Assess the company’s current and future security role so as to achieve a good understanding of the current security model. Details on the security capabilities within the employees, processes and current technologies should be documented properly for the next step to be carried out with more accuracy. After collecting the raw data, using analytical tools and method to conduct a security gap analysis will show the differences between the current security model and the preempted requirements. With a clear overview of what needs to be do, next phase planning can be done to piece together to form a viable and strong strategy.
Executives and managers at all levels must understand the new steps that are to be undertaken for the new strategy. Such communications may be more effective in SMEs than larger organisations as the members of the security planning may be key personnel that are required to participate rather than a separate IT security team (PricewaterhouseCooper). Incident Response Management and Disaster Recovery Incident response management is the process of managing and responding to security incidents. As organisations may encounter plenty of incidents throughout the day, it is important that incident responses are carefully anaged to reduce wastage of manpower and resources. The most appropriate level of response should be assigned to on any security incident to maximize efficiency; there is no merit in involving senior management in a response to an incident that has minimal impact on business (BH Consulting, 2006) Disaster recovery is the process used to recover access to an organisation’s software, data and hardware that are required to resume the performance of normal, critical business functions. Typically this will happen after either a natural disaster or manmade disaster. (Disaster Recovery)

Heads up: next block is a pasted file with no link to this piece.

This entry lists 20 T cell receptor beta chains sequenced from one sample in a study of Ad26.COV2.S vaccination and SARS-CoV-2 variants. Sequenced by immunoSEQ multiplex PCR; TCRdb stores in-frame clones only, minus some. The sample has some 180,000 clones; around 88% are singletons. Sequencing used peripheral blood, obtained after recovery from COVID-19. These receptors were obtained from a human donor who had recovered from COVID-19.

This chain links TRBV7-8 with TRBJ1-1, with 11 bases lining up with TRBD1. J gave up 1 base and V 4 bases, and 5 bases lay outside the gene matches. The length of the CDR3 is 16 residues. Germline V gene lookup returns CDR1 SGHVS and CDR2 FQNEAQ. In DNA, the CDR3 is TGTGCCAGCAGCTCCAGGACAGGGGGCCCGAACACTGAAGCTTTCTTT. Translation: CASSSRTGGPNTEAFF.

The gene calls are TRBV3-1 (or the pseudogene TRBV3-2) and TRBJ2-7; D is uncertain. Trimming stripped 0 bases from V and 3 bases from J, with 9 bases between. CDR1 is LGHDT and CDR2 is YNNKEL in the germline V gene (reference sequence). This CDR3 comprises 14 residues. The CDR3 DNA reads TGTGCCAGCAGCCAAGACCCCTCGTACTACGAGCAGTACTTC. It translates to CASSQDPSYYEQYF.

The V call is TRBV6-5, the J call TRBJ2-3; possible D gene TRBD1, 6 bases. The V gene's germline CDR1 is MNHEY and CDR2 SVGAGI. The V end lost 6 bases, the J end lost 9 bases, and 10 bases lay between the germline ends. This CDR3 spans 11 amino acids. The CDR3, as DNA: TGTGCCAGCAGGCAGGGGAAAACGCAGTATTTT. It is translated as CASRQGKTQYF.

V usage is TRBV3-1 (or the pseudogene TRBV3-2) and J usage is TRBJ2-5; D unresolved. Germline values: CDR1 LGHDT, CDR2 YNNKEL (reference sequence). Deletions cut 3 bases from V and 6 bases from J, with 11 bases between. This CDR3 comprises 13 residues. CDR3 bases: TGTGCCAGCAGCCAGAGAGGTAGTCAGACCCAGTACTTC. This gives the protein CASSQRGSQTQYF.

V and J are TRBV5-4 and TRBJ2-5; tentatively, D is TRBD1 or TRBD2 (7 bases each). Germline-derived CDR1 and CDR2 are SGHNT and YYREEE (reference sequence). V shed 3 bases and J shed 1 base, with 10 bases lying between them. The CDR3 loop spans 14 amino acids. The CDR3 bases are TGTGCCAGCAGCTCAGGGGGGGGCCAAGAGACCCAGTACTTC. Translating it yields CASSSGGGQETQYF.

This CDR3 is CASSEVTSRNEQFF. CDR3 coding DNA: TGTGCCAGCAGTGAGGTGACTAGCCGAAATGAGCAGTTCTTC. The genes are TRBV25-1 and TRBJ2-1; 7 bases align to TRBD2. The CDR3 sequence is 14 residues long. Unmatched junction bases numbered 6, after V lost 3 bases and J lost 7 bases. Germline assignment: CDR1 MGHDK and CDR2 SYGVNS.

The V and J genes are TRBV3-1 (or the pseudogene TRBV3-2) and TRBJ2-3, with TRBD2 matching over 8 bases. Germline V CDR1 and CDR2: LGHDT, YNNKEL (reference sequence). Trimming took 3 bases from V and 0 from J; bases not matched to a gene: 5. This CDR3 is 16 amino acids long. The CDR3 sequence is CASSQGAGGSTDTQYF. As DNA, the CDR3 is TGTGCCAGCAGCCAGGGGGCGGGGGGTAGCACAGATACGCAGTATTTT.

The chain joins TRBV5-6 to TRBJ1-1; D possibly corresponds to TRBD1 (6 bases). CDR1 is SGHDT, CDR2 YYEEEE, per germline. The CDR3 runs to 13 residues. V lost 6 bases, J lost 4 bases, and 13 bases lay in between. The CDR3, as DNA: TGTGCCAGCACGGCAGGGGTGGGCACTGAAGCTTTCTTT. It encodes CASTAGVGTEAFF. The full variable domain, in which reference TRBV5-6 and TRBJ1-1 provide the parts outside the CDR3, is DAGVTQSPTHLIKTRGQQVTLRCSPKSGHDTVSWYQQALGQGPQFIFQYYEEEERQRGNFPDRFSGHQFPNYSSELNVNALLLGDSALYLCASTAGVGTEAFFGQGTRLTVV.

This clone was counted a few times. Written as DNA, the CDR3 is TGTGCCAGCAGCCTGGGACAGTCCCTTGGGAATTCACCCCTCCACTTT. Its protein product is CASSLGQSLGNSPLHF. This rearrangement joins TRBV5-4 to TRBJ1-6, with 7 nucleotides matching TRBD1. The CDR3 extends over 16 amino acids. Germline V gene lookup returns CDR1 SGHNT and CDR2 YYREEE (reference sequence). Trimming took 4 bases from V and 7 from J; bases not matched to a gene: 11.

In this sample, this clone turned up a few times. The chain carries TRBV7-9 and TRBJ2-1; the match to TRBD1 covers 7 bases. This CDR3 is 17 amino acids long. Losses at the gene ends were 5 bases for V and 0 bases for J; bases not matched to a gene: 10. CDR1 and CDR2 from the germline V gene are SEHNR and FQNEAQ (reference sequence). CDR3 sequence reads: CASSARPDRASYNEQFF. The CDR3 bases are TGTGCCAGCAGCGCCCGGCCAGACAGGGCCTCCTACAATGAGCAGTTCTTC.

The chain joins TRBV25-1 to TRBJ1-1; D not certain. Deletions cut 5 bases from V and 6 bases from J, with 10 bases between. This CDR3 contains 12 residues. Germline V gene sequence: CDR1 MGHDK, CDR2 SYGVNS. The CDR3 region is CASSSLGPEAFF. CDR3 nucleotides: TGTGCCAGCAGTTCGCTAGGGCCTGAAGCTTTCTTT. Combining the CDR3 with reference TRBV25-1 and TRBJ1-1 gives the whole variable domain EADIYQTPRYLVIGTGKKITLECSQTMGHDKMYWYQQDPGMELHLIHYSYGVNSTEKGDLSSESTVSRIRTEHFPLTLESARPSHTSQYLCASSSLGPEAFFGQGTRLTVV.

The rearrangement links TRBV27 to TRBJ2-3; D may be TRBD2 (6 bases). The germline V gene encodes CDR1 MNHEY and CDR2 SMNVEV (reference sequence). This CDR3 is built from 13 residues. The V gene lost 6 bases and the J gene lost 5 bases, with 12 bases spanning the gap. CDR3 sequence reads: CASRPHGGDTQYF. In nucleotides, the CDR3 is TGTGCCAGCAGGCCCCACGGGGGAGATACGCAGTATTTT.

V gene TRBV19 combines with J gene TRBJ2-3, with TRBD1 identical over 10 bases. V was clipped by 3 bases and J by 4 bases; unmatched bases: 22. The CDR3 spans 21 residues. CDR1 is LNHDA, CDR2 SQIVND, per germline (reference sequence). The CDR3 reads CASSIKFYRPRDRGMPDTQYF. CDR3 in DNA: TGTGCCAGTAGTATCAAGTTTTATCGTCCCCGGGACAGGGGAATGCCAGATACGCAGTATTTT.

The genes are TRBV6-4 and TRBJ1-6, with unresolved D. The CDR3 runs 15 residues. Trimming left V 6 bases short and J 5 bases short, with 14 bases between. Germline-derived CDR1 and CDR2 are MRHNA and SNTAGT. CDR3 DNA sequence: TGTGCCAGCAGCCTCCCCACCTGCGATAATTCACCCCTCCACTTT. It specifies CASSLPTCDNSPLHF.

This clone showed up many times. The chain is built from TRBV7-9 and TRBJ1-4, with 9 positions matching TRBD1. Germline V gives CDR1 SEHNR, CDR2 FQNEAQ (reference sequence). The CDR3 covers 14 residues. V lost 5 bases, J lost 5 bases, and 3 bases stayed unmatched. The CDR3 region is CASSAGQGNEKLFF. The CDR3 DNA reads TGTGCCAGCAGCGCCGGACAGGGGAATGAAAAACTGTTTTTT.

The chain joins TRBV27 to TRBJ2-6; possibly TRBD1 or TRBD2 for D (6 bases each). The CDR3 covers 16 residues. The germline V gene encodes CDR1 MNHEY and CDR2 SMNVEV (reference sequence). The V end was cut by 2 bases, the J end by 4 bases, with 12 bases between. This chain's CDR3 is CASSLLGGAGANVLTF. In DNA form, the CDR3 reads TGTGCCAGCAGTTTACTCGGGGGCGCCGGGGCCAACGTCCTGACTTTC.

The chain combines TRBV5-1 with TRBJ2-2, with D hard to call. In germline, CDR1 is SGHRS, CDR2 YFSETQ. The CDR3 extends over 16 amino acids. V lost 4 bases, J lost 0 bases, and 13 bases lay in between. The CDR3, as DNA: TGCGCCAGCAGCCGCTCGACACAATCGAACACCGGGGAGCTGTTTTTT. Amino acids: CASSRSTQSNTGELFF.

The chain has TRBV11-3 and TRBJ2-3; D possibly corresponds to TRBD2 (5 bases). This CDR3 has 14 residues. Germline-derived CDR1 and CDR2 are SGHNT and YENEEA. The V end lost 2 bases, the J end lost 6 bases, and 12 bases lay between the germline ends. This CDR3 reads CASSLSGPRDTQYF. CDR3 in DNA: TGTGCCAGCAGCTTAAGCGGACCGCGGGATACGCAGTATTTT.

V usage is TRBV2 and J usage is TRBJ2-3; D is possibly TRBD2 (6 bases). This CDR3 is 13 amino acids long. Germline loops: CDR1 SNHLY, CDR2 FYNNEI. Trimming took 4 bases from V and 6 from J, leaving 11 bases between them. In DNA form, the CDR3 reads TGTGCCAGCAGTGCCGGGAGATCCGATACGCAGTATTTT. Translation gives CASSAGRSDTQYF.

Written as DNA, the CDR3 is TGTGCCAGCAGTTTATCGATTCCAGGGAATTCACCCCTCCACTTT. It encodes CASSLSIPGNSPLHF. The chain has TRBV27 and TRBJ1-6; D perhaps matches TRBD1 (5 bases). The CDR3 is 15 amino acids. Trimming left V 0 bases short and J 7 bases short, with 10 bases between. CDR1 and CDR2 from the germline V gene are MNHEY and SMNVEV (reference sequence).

Incident response management used to be separated into different entities, natural disasters , security breaches and privacy breaches were handled by risk management, information security department and legal department. This increased the cost of incident management and reduce utilization of existing resources and capabilities. By merging the 3 into one overarching incident management methodology specified with an incident response team and a charter, reduced cost and efficient usage of resource can be achieved (Miora, 2010) In larger organizations, incident response team may contain both employees and third party observers from vendors.